Chris divides his time between Amherst, Massachussetts, and Tucson, Arizona, and he has an active artist residency at the Museum of Northern Arizona in Flagstaff, Arizona.  Finally, Chris (a.k.a. “Fiddlin’ Doc”) also hosts the New City Opry every third Wednesday of the month in Easthampton, Massachussetts.

Chris has taught at numerous camps and festival workshops across the country, including the Augusta Heritage Center’s Bluegrass Week, the Joe Val Memorial Bluegrass Festival, Banjo and Mandolin Camps North, the Walker Creek Music Camp, the Roots and Boots Music Camp, the Celebration of Traditional Music at Berea College, the Berkeley Old Time Music Convention, and the Mars Hill University Roots Music Week.


Matt Flinner

Grammy-nominated mandolinist Matt Flinner has made a career out of playing acoustic music in new ways. Whether it’s with his own Matt Flinner Trio or Phillips, Grier, and Flinner, or with the Frank Vignola Quartet, Darrell Scott, Steve Martin, the Ying Quartet, Tim O’Brien, Leftover Salmon, or the Modern Mandolin Quartet, Flinner’s style and compositional ability have established him as one of the most accomplished and musically diverse mandolinists in the world.

Starting out as a banjo prodigy who was playing bluegrass festivals before he entered his teens, Flinner later took up the mandolin. He won the National Banjo Championship in Winfield, Kansas, in 1990, and won the mandolin competition there the following year. Matt now tours regularly with the Matt Flinner Trio, which is known for its off-the-cuff compositional daring, writing music the same day it’s performed on most of their shows. He also tours regularly with the Modern Mandolin Quartet, which was nominated for three Grammy awards for their CD Americana in 2013.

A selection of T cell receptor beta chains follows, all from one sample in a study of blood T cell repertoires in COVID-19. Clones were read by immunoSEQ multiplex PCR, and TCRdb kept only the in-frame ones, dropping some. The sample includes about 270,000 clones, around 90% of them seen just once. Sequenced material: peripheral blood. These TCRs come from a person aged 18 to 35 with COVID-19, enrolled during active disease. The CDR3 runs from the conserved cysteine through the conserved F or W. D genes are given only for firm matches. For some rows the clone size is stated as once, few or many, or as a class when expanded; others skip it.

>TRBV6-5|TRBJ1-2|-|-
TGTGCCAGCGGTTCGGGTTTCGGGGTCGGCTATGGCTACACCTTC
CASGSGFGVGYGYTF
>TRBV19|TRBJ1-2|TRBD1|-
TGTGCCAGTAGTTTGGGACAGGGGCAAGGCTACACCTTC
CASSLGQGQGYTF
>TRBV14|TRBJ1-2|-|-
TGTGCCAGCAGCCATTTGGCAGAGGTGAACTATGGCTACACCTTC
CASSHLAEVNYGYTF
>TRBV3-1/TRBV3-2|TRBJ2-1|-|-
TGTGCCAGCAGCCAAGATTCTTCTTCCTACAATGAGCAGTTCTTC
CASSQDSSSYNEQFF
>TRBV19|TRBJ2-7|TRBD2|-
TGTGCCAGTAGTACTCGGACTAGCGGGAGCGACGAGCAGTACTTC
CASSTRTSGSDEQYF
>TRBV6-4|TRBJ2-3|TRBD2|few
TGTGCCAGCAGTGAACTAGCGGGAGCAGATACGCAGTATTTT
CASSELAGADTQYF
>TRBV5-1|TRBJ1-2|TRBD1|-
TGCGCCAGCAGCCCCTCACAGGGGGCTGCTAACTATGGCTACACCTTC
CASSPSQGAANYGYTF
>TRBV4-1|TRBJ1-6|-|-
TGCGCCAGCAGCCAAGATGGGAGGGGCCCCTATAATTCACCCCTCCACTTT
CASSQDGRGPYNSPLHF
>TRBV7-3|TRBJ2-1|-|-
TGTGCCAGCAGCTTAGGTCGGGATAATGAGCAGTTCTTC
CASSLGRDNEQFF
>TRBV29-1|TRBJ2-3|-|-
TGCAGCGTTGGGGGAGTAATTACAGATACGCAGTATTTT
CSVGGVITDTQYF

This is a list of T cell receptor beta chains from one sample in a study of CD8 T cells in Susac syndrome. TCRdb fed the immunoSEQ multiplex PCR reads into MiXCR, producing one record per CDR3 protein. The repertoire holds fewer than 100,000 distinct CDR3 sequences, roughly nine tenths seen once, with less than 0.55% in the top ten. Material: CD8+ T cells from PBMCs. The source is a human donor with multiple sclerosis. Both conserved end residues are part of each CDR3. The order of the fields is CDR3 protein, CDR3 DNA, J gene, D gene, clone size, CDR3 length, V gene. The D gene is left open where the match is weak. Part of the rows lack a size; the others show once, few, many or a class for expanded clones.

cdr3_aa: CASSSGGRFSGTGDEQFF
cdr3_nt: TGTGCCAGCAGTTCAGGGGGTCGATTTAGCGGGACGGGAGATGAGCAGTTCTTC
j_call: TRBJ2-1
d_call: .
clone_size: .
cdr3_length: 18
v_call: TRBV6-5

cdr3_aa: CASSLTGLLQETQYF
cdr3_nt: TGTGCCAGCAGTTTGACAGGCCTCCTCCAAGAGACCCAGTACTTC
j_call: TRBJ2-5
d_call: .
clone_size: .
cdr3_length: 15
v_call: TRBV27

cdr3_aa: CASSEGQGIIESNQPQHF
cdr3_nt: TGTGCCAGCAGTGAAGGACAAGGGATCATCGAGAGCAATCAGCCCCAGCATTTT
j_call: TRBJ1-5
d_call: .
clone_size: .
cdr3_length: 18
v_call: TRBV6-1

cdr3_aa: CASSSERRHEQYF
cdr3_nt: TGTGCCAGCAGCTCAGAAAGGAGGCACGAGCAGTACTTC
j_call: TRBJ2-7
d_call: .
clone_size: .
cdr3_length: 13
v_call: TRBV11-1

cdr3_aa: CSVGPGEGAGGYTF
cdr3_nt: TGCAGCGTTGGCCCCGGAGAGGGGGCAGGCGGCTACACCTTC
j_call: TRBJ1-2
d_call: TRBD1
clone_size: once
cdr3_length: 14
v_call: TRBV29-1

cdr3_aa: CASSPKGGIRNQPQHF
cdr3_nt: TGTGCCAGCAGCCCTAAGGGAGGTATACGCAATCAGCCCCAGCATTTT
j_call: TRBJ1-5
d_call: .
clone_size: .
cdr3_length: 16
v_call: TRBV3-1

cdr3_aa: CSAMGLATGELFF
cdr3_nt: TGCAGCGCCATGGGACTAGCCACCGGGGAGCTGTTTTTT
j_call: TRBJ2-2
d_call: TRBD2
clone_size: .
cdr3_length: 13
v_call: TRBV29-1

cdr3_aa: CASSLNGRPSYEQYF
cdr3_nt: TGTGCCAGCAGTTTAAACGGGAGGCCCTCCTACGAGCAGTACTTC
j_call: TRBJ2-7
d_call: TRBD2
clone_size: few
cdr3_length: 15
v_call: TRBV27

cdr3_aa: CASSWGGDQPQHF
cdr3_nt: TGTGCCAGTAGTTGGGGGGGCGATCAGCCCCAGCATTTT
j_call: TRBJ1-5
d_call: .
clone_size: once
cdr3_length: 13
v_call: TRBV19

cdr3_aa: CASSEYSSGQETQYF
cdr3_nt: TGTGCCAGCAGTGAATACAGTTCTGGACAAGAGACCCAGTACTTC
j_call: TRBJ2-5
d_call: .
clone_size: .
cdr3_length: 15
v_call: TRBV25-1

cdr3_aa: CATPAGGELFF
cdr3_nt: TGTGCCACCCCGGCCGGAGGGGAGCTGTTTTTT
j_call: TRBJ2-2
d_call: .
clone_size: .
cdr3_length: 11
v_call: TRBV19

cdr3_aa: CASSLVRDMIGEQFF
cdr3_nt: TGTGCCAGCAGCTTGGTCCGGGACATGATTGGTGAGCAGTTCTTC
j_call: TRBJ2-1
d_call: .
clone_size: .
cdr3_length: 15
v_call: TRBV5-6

Over the last several years, Flinner has become known as one of the leading writers of instrumental music in the acoustic world, and his background in classical composition has led him into new avenues in both classical and string band music. Some of Flinner’s longer form compositions have been performed by the Ying Quartet, the Nashville Chamber Orchestra, Chatterbird, the Expedition Quintet, and the Modern Mandolin Quartet. Flinner currently lives in Ripton, Vermont.

Mike Compton

For anyone who loves listening to bluegrass mandolin or acoustic blues, or watching a musician express himself with incredible mastery of his instrument, Mike Compton is riveting. Many know Mike from the Nashville Bluegrass Band, the John Hartford Stringband, or the kick-off mandolin voice to “Man of Constant Sorrow” from the O Brother, Where Art Thou? soundtrack. A mandolin master able to channel Monroe-style playing better than anyone (according to Sam Bush), Compton is a preservationist who continues teaching the music that Bill Monroe innovated, and that set the standard for generations of bluegrass mandolin players to come. A true bluegrass icon and one of the best players in acoustic music today, Mike Compton is as passionate an advocate for the mandolin as you’re ever likely to find.

Ivan Rosenberg

Now living in Toronto, Ontario, Ivan Rosenberg was a university instructor before becoming a full-time musician, and he’s well known for his enjoyable, efficient, and systematic Dobro instruction. Ivan has taught a combined 80+ weeks at music camps such as ResoSummit, Nashville Dobro Camp, Sore Fingers Week (England), the Walker Creek Music Camp, the Old School Bluegrass Camp, the California Bluegrass Association Music Camp, the British Columbia Bluegrass Workshop, the Mountain Fever Bluegrass Camp, Camp Bluegrass, Acoustic Music Camp, the Targhee Music Camp, and many more. Ivan was program director of the British Columbia Bluegrass Workshop for five years and is currently the program director of the Walker Creek Music Camp in California and Old School Bluegrass Camp in Ontario.